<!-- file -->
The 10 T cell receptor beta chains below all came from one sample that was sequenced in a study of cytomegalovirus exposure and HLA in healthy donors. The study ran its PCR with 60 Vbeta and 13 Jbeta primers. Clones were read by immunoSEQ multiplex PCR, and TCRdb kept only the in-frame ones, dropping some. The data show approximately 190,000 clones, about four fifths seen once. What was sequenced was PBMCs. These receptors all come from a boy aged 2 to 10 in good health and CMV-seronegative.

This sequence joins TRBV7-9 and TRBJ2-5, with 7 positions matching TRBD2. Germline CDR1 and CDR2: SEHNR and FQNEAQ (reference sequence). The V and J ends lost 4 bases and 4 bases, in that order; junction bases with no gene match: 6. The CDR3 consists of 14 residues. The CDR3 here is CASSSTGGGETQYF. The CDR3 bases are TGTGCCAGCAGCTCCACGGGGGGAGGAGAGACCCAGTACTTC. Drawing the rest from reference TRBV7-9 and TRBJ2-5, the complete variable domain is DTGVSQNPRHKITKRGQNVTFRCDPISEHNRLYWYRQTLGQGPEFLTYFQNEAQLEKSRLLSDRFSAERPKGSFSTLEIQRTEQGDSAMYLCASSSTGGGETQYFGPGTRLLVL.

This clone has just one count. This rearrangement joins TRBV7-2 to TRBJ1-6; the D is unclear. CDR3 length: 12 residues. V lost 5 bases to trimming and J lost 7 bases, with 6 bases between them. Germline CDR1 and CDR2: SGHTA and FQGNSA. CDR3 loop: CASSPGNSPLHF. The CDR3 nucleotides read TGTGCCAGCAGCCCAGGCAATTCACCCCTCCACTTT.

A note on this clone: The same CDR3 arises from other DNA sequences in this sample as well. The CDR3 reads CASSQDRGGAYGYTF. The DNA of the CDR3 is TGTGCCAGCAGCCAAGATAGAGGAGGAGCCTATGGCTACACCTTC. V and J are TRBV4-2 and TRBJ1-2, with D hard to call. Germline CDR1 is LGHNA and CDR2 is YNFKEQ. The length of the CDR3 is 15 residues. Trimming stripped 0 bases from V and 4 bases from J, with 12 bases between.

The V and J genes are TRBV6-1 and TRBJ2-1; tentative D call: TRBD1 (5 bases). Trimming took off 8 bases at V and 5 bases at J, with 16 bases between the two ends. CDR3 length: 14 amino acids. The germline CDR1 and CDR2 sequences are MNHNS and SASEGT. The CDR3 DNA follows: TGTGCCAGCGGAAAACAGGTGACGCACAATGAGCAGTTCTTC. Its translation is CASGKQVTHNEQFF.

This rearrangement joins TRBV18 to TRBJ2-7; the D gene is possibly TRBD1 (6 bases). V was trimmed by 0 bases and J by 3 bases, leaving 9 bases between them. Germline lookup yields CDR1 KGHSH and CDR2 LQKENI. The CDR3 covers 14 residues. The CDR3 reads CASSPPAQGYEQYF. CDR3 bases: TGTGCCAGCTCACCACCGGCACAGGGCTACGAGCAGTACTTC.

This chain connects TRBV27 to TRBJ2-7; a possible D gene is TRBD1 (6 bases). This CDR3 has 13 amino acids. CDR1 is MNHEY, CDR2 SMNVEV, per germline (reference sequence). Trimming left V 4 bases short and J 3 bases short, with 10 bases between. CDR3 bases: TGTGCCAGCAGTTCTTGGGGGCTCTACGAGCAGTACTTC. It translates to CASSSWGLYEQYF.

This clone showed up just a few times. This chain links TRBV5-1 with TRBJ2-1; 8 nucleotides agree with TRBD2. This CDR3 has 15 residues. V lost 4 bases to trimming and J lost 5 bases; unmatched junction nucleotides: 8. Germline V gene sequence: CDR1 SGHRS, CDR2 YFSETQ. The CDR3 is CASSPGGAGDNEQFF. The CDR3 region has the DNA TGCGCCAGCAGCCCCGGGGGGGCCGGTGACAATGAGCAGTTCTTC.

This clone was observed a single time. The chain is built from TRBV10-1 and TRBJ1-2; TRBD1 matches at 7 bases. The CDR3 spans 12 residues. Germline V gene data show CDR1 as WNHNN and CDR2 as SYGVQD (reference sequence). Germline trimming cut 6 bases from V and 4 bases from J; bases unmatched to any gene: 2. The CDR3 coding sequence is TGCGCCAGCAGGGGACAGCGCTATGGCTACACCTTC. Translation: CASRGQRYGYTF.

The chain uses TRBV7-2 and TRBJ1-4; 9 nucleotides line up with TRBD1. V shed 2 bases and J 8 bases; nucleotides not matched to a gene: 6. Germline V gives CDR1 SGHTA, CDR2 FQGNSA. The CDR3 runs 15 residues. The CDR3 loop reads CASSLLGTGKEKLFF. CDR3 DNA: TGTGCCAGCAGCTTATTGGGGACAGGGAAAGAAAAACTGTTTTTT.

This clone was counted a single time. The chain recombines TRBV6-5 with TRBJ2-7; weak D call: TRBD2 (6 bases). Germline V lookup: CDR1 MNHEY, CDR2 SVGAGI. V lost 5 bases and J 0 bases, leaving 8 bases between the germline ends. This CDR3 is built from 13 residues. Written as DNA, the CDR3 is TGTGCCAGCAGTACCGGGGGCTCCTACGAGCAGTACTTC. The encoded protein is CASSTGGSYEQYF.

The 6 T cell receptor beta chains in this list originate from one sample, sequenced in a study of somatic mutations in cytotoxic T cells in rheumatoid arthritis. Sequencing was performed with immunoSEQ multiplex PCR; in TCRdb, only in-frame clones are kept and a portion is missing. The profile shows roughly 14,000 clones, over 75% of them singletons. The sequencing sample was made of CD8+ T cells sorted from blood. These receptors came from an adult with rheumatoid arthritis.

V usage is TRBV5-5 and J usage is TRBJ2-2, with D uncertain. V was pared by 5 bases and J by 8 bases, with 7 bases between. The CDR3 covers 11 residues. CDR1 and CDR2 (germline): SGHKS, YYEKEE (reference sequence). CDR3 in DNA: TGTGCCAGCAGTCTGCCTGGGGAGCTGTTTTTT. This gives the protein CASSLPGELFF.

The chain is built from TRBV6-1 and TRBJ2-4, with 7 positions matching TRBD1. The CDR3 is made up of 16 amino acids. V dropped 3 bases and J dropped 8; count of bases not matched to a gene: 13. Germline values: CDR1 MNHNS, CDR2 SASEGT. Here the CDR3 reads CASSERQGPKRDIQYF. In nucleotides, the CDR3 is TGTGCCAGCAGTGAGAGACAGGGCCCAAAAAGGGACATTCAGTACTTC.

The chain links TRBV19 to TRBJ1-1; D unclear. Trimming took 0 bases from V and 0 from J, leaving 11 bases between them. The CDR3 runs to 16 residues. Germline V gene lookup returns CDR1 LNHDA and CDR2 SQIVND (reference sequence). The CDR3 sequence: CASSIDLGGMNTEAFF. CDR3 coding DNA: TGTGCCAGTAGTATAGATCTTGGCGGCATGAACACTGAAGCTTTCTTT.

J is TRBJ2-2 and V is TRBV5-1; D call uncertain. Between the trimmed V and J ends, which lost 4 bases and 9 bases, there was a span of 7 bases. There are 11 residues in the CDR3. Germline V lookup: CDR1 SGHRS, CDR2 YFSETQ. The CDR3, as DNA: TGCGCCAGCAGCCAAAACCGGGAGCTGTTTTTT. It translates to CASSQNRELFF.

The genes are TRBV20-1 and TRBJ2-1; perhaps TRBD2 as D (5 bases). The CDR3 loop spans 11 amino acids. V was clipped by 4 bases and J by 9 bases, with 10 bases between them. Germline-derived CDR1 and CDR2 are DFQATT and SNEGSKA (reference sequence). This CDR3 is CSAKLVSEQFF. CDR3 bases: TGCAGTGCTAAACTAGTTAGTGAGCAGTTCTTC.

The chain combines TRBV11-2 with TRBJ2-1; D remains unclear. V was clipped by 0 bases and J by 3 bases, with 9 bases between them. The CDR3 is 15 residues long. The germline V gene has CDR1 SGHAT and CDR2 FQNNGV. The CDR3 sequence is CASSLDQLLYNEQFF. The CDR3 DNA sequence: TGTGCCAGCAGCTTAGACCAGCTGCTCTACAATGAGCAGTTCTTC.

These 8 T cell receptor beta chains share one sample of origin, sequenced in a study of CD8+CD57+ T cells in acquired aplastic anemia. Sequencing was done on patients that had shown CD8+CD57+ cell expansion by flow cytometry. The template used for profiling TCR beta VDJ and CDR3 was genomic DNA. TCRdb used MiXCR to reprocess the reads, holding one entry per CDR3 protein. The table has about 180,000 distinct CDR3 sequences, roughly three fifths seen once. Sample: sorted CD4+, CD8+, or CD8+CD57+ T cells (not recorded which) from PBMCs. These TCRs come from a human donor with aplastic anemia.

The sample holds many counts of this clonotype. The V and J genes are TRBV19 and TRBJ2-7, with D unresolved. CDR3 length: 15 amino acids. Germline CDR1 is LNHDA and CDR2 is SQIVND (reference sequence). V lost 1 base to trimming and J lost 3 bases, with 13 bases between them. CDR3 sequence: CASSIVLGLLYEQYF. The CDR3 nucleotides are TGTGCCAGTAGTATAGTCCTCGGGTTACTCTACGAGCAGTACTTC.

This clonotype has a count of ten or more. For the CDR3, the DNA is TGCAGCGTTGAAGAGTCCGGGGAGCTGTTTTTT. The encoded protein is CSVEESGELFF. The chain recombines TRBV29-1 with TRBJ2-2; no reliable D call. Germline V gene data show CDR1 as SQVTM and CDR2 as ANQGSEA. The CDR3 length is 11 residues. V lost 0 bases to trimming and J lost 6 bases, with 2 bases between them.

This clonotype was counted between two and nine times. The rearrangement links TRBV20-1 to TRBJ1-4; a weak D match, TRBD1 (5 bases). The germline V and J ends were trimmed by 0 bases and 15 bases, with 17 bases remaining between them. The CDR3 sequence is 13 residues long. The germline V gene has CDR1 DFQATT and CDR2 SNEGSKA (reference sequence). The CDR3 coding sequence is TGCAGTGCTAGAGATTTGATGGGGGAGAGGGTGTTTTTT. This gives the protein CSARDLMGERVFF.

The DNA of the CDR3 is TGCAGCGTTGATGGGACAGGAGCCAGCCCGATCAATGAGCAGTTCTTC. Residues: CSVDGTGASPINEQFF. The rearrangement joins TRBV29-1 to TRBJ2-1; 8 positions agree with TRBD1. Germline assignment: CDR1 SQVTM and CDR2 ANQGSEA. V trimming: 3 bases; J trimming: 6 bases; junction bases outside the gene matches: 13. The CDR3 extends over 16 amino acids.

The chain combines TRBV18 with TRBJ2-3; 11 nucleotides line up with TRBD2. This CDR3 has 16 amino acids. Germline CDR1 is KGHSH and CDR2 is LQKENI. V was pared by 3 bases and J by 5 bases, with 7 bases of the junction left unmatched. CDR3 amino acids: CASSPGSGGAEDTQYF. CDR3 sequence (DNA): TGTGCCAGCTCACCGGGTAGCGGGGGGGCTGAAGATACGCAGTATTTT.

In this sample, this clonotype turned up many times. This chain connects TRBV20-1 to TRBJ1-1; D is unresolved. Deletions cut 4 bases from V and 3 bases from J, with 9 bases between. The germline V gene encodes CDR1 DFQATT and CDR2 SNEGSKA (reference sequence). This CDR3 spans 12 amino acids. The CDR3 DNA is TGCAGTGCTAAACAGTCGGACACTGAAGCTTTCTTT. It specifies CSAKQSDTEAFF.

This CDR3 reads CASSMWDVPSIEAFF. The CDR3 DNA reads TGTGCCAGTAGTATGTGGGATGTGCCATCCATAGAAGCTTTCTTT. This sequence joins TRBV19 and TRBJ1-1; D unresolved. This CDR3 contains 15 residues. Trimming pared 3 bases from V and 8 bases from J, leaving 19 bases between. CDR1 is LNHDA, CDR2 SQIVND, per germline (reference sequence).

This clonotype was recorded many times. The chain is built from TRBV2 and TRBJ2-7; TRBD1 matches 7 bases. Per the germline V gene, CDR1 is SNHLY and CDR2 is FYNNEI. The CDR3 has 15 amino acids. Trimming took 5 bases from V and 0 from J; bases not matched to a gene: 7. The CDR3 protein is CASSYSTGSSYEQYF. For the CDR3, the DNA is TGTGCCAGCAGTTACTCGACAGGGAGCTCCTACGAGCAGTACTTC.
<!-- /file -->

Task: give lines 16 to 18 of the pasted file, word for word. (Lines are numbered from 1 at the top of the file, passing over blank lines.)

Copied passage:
J is TRBJ2-2 and V is TRBV5-1; D call uncertain. Between the trimmed V and J ends, which lost 4 bases and 9 bases, there was a span of 7 bases. There are 11 residues in the CDR3. Germline V lookup: CDR1 SGHRS, CDR2 YFSETQ. The CDR3, as DNA: TGCGCCAGCAGCCAAAACCGGGAGCTGTTTTTT. It translates to CASSQNRELFF.

The genes are TRBV20-1 and TRBJ2-1; perhaps TRBD2 as D (5 bases). The CDR3 loop spans 11 amino acids. V was clipped by 4 bases and J by 9 bases, with 10 bases between them. Germline-derived CDR1 and CDR2 are DFQATT and SNEGSKA (reference sequence). This CDR3 is CSAKLVSEQFF. CDR3 bases: TGCAGTGCTAAACTAGTTAGTGAGCAGTTCTTC.

The chain combines TRBV11-2 with TRBJ2-1; D remains unclear. V was clipped by 0 bases and J by 3 bases, with 9 bases between them. The CDR3 is 15 residues long. The germline V gene has CDR1 SGHAT and CDR2 FQNNGV. The CDR3 sequence is CASSLDQLLYNEQFF. The CDR3 DNA sequence: TGTGCCAGCAGCTTAGACCAGCTGCTCTACAATGAGCAGTTCTTC.